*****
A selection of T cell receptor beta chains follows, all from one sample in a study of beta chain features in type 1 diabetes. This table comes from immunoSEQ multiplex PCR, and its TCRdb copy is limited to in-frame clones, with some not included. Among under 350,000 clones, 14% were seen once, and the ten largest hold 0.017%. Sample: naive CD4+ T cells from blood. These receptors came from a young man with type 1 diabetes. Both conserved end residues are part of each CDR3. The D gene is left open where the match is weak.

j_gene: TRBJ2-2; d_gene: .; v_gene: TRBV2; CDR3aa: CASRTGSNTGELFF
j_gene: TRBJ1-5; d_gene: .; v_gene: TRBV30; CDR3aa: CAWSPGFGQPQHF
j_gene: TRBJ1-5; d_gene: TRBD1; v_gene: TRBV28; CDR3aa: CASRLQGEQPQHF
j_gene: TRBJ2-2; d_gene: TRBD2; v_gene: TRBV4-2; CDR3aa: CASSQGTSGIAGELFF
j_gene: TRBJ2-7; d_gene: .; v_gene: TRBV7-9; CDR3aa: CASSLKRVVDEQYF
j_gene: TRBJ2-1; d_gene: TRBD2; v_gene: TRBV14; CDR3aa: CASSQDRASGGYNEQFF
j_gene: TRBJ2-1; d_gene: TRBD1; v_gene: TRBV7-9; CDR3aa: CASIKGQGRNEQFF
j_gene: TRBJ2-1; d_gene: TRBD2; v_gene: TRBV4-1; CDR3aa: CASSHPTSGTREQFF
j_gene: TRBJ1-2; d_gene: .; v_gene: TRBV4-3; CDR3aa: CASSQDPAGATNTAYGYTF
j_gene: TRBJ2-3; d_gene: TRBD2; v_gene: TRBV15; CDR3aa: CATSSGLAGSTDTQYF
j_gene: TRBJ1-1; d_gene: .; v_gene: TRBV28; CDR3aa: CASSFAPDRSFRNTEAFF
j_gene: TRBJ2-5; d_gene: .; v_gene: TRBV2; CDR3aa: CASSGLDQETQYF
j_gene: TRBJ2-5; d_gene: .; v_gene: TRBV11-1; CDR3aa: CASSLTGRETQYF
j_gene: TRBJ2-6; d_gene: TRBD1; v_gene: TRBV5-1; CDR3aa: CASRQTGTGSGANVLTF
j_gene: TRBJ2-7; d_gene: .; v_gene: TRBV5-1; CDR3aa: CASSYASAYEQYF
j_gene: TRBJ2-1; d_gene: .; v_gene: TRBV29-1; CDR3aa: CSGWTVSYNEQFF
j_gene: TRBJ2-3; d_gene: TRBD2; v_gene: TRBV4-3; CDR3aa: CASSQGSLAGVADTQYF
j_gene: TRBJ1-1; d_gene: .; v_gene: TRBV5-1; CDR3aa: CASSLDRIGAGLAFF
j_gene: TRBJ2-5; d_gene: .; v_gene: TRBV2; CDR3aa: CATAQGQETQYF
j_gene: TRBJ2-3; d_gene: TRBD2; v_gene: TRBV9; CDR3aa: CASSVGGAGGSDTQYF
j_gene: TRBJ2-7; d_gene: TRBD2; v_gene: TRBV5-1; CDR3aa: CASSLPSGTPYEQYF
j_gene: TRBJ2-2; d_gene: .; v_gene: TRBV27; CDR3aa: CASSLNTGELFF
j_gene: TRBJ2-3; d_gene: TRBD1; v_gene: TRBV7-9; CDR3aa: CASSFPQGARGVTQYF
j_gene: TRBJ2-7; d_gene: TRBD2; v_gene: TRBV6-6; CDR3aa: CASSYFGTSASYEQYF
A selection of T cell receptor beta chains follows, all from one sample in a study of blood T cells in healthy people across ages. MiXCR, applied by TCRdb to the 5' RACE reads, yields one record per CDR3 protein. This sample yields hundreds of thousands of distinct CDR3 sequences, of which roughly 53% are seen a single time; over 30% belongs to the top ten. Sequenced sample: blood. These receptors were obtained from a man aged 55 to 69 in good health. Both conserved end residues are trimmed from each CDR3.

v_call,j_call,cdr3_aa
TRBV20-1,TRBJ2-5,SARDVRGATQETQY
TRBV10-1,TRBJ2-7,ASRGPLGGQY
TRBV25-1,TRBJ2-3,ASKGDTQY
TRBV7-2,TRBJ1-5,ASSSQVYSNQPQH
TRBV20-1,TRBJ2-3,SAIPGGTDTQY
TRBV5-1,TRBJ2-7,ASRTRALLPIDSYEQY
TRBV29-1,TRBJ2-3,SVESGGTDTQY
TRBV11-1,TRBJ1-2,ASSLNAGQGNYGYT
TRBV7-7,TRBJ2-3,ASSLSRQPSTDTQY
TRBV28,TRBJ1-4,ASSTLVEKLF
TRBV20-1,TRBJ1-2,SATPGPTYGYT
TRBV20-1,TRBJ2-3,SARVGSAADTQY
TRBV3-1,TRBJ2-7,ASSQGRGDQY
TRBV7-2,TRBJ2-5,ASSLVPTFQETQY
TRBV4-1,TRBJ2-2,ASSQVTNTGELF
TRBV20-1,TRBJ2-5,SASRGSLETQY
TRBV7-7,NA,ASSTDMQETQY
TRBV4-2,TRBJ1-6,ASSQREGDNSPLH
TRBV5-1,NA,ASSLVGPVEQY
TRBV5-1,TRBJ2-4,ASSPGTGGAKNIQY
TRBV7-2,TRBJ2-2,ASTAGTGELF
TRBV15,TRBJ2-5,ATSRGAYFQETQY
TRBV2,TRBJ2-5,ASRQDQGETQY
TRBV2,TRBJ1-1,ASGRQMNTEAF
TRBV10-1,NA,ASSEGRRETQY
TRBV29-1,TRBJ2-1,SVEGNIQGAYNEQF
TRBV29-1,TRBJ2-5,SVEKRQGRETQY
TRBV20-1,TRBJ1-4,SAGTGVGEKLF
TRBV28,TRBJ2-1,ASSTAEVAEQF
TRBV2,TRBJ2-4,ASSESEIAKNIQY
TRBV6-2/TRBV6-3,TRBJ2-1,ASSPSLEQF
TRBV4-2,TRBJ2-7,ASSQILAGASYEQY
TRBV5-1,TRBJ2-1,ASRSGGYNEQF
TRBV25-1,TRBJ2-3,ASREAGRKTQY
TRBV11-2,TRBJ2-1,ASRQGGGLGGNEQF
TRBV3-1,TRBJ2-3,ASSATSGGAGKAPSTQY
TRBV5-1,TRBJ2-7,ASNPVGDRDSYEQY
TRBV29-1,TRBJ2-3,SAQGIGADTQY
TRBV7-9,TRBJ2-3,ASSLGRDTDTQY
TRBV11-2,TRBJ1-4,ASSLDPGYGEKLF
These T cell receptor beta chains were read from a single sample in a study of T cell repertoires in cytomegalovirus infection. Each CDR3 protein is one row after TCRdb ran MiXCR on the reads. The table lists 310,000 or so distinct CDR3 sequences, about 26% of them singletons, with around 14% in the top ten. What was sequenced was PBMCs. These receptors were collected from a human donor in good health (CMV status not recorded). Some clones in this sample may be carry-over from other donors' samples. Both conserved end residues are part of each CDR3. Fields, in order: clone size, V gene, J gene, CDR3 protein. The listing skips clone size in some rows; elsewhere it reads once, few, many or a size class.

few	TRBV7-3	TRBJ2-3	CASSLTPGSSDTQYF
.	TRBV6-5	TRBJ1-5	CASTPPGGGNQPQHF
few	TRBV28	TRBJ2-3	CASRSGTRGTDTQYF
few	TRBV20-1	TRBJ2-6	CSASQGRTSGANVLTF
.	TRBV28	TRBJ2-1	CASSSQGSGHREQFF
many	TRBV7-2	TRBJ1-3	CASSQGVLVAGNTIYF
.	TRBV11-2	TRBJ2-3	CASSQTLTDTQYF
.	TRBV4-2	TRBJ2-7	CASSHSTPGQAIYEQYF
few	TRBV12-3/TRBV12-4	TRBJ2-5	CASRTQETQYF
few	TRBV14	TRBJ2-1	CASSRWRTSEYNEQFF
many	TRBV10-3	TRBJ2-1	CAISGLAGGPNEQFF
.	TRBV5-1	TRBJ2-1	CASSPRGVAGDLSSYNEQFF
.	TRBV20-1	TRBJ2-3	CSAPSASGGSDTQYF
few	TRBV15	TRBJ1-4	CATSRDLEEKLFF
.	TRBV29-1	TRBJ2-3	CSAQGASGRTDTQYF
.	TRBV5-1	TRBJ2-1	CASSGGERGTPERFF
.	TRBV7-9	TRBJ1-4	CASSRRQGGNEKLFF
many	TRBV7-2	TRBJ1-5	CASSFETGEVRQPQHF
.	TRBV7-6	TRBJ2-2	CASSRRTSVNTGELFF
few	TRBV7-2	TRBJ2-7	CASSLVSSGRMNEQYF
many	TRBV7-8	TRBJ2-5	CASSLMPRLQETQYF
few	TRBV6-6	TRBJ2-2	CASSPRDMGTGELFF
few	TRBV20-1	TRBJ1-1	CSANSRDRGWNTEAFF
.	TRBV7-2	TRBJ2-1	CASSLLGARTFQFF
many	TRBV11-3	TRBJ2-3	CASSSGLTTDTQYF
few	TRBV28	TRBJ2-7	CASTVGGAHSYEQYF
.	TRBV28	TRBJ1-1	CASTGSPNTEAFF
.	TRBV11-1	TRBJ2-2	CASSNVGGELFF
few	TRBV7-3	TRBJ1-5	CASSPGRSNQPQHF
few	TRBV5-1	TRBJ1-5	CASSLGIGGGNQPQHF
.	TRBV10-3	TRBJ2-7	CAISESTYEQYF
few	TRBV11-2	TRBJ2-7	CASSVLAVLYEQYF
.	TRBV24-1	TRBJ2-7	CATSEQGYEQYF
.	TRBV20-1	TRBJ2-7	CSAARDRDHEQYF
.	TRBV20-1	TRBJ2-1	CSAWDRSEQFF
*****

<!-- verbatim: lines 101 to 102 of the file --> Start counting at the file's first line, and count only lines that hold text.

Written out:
.	TRBV24-1	TRBJ2-7	CATSEQGYEQYF
.	TRBV20-1	TRBJ2-7	CSAARDRDHEQYF